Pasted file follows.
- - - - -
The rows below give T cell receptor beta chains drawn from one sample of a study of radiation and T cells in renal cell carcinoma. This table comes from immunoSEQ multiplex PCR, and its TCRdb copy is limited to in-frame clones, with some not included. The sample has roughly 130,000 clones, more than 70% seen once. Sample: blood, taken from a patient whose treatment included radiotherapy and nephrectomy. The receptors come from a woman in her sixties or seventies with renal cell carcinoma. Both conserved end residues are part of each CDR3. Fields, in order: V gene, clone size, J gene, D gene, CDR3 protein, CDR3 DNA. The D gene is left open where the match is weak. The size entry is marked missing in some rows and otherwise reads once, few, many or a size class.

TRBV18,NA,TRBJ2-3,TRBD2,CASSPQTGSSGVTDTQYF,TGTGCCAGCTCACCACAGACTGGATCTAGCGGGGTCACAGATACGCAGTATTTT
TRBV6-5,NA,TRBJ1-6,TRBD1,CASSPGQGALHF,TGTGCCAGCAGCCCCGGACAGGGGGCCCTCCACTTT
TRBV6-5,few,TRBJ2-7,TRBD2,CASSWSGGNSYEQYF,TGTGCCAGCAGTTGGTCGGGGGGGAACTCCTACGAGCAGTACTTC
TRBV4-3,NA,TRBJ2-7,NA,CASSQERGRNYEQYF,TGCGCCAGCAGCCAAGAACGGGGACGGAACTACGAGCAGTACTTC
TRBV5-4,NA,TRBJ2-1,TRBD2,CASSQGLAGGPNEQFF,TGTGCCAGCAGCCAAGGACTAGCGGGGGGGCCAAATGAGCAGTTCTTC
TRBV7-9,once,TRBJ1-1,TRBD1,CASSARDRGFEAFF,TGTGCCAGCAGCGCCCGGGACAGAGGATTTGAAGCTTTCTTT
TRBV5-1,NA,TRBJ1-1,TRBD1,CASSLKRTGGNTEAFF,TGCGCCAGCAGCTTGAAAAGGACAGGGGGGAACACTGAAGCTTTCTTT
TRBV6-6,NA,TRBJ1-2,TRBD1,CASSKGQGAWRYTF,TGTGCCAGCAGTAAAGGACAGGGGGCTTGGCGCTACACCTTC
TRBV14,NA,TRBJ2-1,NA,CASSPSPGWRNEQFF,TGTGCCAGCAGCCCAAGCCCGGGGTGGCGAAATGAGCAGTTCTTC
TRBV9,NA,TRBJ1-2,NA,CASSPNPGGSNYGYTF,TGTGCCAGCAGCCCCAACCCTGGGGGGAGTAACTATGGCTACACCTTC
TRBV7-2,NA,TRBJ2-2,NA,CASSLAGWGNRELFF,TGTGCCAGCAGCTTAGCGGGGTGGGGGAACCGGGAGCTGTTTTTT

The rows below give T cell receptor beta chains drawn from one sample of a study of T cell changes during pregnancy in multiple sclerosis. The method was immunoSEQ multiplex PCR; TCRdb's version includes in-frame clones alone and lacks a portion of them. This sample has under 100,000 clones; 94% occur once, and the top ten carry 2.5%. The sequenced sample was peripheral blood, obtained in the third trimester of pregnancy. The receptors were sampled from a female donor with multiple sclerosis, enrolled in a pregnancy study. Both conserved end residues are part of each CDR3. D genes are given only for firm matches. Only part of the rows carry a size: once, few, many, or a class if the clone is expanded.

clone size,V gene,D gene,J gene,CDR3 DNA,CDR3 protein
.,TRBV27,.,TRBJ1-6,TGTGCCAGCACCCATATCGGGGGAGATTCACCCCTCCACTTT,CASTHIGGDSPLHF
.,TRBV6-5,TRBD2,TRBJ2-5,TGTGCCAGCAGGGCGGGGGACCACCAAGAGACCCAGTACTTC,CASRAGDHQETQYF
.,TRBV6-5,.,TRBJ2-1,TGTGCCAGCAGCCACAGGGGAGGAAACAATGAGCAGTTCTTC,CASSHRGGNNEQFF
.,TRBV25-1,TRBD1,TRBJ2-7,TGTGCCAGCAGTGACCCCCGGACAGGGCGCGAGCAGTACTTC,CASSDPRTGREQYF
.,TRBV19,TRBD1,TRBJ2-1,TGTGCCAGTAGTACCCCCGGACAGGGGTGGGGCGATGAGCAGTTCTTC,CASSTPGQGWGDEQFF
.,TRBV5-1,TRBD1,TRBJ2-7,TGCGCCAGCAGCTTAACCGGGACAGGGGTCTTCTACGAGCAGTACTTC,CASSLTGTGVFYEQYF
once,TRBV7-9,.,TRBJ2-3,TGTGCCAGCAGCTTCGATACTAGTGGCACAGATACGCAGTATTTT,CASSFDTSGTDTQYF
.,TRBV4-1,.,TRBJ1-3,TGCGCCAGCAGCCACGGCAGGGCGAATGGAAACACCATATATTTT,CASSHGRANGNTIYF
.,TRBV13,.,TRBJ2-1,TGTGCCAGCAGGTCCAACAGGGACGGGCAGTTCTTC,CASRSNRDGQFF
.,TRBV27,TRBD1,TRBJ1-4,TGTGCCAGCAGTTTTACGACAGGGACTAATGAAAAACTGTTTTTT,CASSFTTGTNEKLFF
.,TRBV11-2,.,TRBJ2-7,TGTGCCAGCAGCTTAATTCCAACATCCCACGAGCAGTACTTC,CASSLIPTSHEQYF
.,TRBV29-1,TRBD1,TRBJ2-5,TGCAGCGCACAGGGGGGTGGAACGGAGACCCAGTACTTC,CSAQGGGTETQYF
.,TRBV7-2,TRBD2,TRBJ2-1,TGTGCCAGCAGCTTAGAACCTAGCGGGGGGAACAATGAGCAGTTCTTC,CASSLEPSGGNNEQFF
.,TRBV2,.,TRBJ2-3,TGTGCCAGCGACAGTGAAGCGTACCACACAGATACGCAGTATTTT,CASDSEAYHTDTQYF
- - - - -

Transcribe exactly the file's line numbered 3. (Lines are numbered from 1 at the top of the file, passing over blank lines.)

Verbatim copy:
TRBV6-5,NA,TRBJ1-6,TRBD1,CASSPGQGALHF,TGTGCCAGCAGCCCCGGACAGGGGGCCCTCCACTTT